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Shohei Ohtani, Bobby Bonilla, other insane deferred contracts throughout MLB history

Bobby Bonilla previously held the title for the most infamous deferred deal until Shohei Ohtani's, but there are plenty others that deserve recognition.

In an unprecedented move, Shohei Ohtani has opted to defer over 97% of his contract until after it expires in 2033.

The two-way superstar inked a 10-year, $700 million deal with the Los Angeles Dodgers, by far the most ever in North American sports. That is jaw-dropping enough.

But when news broke that Ohtani would defer $680 million of it until after the contract ends, jaws then hit the floor. This means Ohtani will be making just $2 million per year for his never-before-seen baseball talent (we still think he'll be alright off that wage, though).


To be clear, Ohtani will still be a $46 million cap hit to the Dodgers, based on the calculations of the deferred payments, so it's not like the Dodgers are totally fleecing everybody here.

But of course, Ohtani is hardly the first person to ink a deal in which he'll be paid long after the contract is complete. Here are some infamous deferred deals.

The Hall of Famer has not played in the major leagues since 2010, yet he was still the fourth-highest paid Cincinnati Reds player in 2023.

Griffey was traded from the Seattle Mariners to the Reds in 2000, where he signed a nine-year, $116.5 million deal. However, that deal included $57.5 million deferred payments at a 4% interest beginning in 2009.

So, in each year since, the Reds have paid Griffey $3,593,750. Next year will be the final year Griffey earns that nice paycheck from the Reds.

In fact, Mike Moustakas was owed $7 million by Cincinnati this year after being released by the team before the season started. So, the Reds paid over $10 million to two players to not play for them.

After his 47-homer, 117-RBI campaign in 2015, the Baltimore Orioles re-signed the then-29-year-old to a seven-year deal worth $161 million, but it became arguably the worst contract in MLB history, and it looks even worse after his retirement.

From 2017 to 2020, he failed to play in 130 games in each season, and he hit just .185 with a .615 OPS, striking out in 37.4% of his plate appearances. In 2019, he went on a 0-for-54 slump. He hung up the cleats in 2021 after missing that entire season with multiple injuries.

The Orioles decided to defer the final $17 million of his contract, but his original contract already included deferred payments.


So, the Orioles will pay Davis $9.16 million per year from 2023 to 2025, followed by payments of $3.5 million from 2023 to 2032, and then from 2033 to 2037, Davis will make $1.4 million a year.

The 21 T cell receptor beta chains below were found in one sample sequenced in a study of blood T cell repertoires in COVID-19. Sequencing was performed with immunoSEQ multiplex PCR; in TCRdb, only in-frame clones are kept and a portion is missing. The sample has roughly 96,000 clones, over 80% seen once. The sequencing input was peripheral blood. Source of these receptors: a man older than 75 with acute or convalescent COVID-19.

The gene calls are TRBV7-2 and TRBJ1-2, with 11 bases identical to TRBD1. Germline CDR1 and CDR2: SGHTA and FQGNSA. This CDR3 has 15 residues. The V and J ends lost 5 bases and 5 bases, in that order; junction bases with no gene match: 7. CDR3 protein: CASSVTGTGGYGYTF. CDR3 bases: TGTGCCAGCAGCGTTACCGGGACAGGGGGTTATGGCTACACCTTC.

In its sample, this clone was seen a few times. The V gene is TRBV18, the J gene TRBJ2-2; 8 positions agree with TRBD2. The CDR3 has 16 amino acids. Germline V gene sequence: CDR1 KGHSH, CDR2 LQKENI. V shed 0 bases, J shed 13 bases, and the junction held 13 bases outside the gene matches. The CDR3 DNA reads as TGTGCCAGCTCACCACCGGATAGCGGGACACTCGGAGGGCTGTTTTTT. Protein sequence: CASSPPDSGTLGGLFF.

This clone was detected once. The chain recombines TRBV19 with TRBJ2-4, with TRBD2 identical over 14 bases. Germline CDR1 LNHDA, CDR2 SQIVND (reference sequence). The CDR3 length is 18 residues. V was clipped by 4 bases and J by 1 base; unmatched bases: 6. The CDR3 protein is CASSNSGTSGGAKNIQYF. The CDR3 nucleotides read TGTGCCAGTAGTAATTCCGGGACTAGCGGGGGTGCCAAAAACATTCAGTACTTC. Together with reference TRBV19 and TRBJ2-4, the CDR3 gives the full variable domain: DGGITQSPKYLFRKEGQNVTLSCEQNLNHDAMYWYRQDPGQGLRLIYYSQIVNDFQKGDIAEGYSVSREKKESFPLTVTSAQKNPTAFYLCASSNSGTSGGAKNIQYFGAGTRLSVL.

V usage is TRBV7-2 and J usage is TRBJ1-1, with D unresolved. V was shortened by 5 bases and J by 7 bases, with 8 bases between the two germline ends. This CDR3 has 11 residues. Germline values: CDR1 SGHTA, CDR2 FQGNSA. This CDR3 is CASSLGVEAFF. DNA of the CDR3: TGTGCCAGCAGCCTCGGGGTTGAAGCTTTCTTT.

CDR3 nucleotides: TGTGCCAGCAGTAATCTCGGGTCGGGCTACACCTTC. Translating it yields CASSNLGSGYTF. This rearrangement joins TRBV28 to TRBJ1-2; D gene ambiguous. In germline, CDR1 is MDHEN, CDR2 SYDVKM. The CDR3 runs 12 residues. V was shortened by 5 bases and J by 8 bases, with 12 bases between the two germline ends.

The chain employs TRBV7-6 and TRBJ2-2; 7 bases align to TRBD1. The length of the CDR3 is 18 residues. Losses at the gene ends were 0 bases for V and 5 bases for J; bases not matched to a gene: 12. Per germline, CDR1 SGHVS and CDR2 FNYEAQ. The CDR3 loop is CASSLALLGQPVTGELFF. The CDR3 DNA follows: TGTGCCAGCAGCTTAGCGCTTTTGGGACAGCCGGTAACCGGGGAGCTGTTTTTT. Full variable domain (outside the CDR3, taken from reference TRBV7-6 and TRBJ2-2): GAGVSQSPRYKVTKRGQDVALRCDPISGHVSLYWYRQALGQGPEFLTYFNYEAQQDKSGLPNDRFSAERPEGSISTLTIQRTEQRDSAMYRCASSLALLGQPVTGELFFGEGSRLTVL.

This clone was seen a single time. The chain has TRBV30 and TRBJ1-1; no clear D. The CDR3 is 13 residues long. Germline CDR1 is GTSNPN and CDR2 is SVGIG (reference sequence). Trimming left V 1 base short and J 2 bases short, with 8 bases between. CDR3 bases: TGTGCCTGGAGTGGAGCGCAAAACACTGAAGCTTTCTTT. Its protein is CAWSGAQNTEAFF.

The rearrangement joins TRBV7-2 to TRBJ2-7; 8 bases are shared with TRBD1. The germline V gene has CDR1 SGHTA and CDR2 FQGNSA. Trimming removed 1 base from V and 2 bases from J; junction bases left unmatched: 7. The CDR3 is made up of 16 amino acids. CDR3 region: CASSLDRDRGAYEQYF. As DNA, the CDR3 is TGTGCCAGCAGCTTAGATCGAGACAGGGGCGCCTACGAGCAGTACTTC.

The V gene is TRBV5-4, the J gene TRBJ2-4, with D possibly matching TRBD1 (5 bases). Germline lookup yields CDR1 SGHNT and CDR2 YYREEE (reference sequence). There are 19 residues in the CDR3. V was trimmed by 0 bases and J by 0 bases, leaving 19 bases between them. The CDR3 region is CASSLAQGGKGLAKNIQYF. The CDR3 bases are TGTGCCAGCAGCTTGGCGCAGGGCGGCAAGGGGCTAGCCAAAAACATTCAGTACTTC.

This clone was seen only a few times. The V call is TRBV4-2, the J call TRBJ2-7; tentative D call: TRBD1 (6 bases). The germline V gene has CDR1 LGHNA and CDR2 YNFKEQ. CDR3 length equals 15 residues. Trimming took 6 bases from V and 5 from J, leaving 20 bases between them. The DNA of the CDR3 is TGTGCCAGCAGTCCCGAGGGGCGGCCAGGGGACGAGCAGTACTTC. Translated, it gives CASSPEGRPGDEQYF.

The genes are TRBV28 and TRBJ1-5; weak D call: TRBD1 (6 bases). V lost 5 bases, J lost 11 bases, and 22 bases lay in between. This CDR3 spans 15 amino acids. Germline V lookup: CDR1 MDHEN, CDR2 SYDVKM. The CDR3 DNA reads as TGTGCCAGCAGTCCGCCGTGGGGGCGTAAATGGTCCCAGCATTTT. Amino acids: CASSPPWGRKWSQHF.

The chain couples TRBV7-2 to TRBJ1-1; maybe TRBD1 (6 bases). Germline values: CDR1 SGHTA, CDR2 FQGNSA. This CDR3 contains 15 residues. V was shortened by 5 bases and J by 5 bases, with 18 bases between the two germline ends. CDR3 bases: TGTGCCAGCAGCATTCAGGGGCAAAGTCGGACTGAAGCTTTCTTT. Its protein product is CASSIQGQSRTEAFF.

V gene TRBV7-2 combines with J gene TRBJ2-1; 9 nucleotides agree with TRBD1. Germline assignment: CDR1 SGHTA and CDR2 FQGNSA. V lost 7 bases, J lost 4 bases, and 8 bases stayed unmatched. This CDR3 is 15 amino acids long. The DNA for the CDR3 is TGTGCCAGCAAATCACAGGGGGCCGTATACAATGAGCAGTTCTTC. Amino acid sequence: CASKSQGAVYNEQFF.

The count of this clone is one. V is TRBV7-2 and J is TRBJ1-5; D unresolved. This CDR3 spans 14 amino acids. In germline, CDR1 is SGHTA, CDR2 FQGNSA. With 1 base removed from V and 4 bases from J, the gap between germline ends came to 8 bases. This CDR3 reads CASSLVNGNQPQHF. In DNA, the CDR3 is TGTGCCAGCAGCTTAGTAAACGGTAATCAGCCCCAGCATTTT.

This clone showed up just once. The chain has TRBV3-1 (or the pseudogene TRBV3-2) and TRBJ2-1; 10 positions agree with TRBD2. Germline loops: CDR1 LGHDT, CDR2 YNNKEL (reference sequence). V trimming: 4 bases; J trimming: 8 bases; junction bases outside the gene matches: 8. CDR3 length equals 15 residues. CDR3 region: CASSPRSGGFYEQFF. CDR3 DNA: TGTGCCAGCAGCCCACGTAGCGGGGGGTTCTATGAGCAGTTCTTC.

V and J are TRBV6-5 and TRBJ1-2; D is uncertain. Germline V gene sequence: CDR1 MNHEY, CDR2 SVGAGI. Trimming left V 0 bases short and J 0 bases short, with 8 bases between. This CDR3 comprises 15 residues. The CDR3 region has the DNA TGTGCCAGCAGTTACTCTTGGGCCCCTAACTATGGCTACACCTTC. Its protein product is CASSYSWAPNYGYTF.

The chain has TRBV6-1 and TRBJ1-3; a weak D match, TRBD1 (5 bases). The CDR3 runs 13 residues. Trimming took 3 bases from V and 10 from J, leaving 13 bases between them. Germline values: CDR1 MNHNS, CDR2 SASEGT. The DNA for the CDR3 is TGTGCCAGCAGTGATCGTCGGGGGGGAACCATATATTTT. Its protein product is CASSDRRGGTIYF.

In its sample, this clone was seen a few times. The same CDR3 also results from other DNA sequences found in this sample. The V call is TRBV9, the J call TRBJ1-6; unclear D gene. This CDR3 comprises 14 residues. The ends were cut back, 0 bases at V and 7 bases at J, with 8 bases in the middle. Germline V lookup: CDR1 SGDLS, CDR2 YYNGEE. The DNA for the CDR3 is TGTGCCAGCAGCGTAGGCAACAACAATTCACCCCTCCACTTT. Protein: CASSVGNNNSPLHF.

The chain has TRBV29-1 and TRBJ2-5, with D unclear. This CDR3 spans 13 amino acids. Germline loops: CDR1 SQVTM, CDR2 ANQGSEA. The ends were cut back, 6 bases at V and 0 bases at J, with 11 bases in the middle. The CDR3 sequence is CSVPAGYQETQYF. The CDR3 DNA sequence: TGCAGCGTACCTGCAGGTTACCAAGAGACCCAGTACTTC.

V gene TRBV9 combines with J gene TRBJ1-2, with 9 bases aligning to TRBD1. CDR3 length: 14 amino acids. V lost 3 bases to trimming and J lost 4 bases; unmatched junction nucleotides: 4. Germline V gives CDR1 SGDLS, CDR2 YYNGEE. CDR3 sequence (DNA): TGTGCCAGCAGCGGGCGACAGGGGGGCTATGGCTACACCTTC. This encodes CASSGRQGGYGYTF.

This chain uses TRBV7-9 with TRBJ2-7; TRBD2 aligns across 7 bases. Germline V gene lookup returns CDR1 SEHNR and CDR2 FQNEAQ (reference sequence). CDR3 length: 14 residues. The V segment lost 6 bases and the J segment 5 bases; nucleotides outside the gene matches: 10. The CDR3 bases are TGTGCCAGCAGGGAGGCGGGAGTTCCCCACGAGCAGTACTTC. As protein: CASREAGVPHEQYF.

Oh, and according to MetsMerized, the O's also have to pay Alex Cobb $1.8 million a year until 2032. He hasn't played for them since 2020.

Max Scherzer is currently being paid by not one, not two, but three teams.

When Scherzer signed his $210 million deal with the Washington Nationals ahead of the 2015 season, half of that was deferred until after the deal expired in 2021. So, beginning last year and lasting through 2028, the Nats will pay Scherzer $15 million per year.

Scherzer signed a three-year pact with the New York Mets, but when they traded him to the Texas Rangers at this year's trade deadline, they agreed to pay roughly 75% of the remaining $58 million on his deal while the Rangers would handle the rest.

And as for Strasburg, the Nationals inked Strasburg to a then-record $245 million deal in 2019. Since then, he's made just eight starts due to various injuries, and the contract finally ends in 2026.


Well, $80 million of that is deferred in which he'll make over $26 million in each year from 2027 to 2029. They also will begin giving him a separate $10 million payment every July 1 starting in 2024 and lasting through 2030.

Here's what you all have been waiting for. And yes, we made it last to disprove the notion that the Mets are the only team to pull something like this off (and to show that some have it much worse).

Long story short (feel free to read the whole story here), instead of paying Bonilla the $5.9 million remaining on his contract, the Mets and Bonilla negotiated a deal to make annual payments of $1,193,248.20 every July 1 from 2011 to 2035, when Bonilla will be 72, which included a negotiated 8% interest.

The Mets have Bernie Madoff to thank here. Then-owner Fred Wilpon had invested with Madoff and expected double-digit returns on the deal, which did not happen and Wilpon wound up with the short end of the stick. 

There are a lot of misconceptions surrounding the deal, the main one being it was an abomination for the Mets. But some of it worked out in their favor.

Contrary to popular belief, Bonilla was not a bust with the Mets. Plus, by forgoing immediately paying off Bonilla, that freed up money for the Mets to take on the contract of left-handed pitcher Mike Hampton, who was a staple in their rotation in 2000 and helped them to that year's World Series.

Hampton only spent one season in New York, but his departure in free agency resulted in a compensation draft pick in the first round, which turned out to be a franchise icon in David Wright.

Ironically enough, the Mets aren't even the only team making deferred payments to Bonilla. He also gets a crisp $500,000 from the O's each year on July 1, and those payments began way back in 2004.

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